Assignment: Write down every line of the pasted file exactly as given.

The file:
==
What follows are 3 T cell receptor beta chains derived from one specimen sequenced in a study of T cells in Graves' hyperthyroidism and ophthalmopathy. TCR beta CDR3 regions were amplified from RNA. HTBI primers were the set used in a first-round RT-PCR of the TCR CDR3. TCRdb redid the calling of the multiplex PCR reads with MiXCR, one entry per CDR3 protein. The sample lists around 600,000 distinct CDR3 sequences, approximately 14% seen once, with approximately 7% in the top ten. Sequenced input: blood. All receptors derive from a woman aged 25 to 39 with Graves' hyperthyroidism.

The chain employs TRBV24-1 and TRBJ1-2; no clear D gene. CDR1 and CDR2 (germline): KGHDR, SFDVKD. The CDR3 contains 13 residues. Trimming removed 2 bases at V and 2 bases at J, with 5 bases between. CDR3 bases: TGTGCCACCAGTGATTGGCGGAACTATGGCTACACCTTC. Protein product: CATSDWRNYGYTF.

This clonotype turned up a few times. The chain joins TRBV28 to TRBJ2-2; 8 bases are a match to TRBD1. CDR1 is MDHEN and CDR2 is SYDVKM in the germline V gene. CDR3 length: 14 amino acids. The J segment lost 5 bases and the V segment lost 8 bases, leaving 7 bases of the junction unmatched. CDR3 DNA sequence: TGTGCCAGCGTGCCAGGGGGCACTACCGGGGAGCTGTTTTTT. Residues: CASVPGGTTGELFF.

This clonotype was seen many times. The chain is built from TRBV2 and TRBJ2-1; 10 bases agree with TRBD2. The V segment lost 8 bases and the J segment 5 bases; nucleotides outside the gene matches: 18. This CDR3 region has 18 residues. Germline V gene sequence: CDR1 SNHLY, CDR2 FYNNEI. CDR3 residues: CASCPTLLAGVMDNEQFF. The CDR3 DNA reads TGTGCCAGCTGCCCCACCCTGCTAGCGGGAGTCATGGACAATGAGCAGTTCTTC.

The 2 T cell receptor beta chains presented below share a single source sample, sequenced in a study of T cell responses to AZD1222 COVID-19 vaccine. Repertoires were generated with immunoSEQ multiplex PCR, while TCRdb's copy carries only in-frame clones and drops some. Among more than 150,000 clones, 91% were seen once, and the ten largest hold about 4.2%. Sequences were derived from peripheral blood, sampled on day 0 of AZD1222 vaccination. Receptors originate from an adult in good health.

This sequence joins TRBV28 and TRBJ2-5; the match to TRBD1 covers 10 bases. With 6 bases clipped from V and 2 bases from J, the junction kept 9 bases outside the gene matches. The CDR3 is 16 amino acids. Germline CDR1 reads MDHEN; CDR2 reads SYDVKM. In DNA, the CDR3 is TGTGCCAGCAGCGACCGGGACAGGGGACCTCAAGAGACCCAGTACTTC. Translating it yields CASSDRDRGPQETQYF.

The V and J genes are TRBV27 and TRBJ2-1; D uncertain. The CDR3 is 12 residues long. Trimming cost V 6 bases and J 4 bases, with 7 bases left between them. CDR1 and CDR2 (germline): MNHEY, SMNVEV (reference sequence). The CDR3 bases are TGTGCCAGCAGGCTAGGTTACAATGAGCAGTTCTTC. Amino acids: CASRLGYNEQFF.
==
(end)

What follows are 3 T cell receptor beta chains derived from one specimen sequenced in a study of T cells in Graves' hyperthyroidism and ophthalmopathy. TCR beta CDR3 regions were amplified from RNA. HTBI primers were the set used in a first-round RT-PCR of the TCR CDR3. TCRdb redid the calling of the multiplex PCR reads with MiXCR, one entry per CDR3 protein. The sample lists around 600,000 distinct CDR3 sequences, approximately 14% seen once, with approximately 7% in the top ten. Sequenced input: blood. All receptors derive from a woman aged 25 to 39 with Graves' hyperthyroidism.

The chain employs TRBV24-1 and TRBJ1-2; no clear D gene. CDR1 and CDR2 (germline): KGHDR, SFDVKD. The CDR3 contains 13 residues. Trimming removed 2 bases at V and 2 bases at J, with 5 bases between. CDR3 bases: TGTGCCACCAGTGATTGGCGGAACTATGGCTACACCTTC. Protein product: CATSDWRNYGYTF.

This clonotype turned up a few times. The chain joins TRBV28 to TRBJ2-2; 8 bases are a match to TRBD1. CDR1 is MDHEN and CDR2 is SYDVKM in the germline V gene. CDR3 length: 14 amino acids. The J segment lost 5 bases and the V segment lost 8 bases, leaving 7 bases of the junction unmatched. CDR3 DNA sequence: TGTGCCAGCGTGCCAGGGGGCACTACCGGGGAGCTGTTTTTT. Residues: CASVPGGTTGELFF.

This clonotype was seen many times. The chain is built from TRBV2 and TRBJ2-1; 10 bases agree with TRBD2. The V segment lost 8 bases and the J segment 5 bases; nucleotides outside the gene matches: 18. This CDR3 region has 18 residues. Germline V gene sequence: CDR1 SNHLY, CDR2 FYNNEI. CDR3 residues: CASCPTLLAGVMDNEQFF. The CDR3 DNA reads TGTGCCAGCTGCCCCACCCTGCTAGCGGGAGTCATGGACAATGAGCAGTTCTTC.

The 2 T cell receptor beta chains presented below share a single source sample, sequenced in a study of T cell responses to AZD1222 COVID-19 vaccine. Repertoires were generated with immunoSEQ multiplex PCR, while TCRdb's copy carries only in-frame clones and drops some. Among more than 150,000 clones, 91% were seen once, and the ten largest hold about 4.2%. Sequences were derived from peripheral blood, sampled on day 0 of AZD1222 vaccination. Receptors originate from an adult in good health.

This sequence joins TRBV28 and TRBJ2-5; the match to TRBD1 covers 10 bases. With 6 bases clipped from V and 2 bases from J, the junction kept 9 bases outside the gene matches. The CDR3 is 16 amino acids. Germline CDR1 reads MDHEN; CDR2 reads SYDVKM. In DNA, the CDR3 is TGTGCCAGCAGCGACCGGGACAGGGGACCTCAAGAGACCCAGTACTTC. Translating it yields CASSDRDRGPQETQYF.

The V and J genes are TRBV27 and TRBJ2-1; D uncertain. The CDR3 is 12 residues long. Trimming cost V 6 bases and J 4 bases, with 7 bases left between them. CDR1 and CDR2 (germline): MNHEY, SMNVEV (reference sequence). The CDR3 bases are TGTGCCAGCAGGCTAGGTTACAATGAGCAGTTCTTC. Amino acids: CASRLGYNEQFF.